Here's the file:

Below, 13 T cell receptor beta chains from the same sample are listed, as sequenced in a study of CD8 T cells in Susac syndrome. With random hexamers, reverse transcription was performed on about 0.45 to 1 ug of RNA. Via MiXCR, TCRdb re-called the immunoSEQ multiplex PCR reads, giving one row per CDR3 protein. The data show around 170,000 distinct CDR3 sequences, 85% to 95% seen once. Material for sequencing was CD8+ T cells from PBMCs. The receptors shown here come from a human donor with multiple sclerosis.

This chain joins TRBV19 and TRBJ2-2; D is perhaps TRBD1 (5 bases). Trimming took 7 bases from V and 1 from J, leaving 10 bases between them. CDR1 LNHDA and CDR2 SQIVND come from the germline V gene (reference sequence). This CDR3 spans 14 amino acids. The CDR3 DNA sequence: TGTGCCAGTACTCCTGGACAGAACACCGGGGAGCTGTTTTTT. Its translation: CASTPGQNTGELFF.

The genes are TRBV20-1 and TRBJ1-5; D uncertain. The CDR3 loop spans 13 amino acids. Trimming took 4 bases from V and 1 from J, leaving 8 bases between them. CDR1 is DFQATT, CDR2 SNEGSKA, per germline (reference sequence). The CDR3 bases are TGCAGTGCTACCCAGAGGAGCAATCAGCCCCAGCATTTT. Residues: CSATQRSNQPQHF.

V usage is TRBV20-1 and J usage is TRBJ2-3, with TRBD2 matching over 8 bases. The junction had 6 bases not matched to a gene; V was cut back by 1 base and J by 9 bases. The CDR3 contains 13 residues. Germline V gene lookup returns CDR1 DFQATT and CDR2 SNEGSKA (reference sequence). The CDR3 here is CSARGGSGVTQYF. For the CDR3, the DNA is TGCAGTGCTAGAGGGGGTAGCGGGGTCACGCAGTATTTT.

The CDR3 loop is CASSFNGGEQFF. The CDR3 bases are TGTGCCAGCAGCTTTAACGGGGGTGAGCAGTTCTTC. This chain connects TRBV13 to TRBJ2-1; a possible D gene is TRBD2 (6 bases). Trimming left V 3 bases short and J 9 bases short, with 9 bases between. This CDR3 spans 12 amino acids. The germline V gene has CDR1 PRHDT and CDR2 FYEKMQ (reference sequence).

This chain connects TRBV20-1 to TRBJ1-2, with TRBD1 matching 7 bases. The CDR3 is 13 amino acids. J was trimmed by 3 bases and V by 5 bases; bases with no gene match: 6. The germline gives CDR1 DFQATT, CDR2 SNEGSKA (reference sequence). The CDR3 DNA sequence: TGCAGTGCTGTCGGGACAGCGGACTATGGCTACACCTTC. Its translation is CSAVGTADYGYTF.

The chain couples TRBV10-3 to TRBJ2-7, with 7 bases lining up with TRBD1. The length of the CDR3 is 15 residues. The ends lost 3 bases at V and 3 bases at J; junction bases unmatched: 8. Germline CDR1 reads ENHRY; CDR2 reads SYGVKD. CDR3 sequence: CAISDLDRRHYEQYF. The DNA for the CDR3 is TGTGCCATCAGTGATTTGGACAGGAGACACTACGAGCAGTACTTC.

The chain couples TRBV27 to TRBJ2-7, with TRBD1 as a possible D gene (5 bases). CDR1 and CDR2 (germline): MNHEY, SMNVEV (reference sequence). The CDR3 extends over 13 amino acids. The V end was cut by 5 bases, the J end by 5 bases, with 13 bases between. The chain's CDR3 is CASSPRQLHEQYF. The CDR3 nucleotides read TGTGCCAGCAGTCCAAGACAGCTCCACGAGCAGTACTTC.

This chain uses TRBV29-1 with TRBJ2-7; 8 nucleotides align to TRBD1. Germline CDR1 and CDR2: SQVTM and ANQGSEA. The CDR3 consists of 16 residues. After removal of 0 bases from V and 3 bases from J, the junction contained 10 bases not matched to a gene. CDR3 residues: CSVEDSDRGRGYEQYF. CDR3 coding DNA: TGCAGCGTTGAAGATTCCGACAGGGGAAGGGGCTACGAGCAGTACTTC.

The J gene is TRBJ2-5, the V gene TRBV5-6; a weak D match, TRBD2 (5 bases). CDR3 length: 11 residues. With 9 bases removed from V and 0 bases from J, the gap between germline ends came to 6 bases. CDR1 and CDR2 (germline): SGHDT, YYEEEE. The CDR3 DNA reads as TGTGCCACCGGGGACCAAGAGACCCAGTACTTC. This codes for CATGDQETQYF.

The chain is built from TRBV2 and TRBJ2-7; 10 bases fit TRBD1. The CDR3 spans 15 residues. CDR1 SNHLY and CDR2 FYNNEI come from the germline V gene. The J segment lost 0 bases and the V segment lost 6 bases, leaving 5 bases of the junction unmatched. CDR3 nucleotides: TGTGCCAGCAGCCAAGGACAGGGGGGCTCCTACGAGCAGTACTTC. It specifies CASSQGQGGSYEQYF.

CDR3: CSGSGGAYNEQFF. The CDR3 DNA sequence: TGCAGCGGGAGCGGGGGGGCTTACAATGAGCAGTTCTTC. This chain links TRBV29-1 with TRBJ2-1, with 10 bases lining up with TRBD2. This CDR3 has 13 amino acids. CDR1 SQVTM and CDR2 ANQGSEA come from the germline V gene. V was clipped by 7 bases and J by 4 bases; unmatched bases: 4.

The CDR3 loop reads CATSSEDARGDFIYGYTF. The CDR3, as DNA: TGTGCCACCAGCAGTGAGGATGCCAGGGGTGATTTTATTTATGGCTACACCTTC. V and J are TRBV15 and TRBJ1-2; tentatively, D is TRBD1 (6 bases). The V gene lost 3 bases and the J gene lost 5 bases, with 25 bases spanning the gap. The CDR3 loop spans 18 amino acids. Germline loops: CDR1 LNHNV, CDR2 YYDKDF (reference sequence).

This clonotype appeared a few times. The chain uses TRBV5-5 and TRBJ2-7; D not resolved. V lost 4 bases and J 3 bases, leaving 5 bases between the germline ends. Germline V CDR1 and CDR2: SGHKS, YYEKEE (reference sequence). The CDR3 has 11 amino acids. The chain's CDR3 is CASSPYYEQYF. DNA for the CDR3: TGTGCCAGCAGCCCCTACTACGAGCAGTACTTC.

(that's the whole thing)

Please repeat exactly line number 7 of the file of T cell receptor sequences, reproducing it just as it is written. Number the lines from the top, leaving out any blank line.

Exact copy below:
The chain couples TRBV10-3 to TRBJ2-7, with 7 bases lining up with TRBD1. The length of the CDR3 is 15 residues. The ends lost 3 bases at V and 3 bases at J; junction bases unmatched: 8. Germline CDR1 reads ENHRY; CDR2 reads SYGVKD. CDR3 sequence: CAISDLDRRHYEQYF. The DNA for the CDR3 is TGTGCCATCAGTGATTTGGACAGGAGACACTACGAGCAGTACTTC.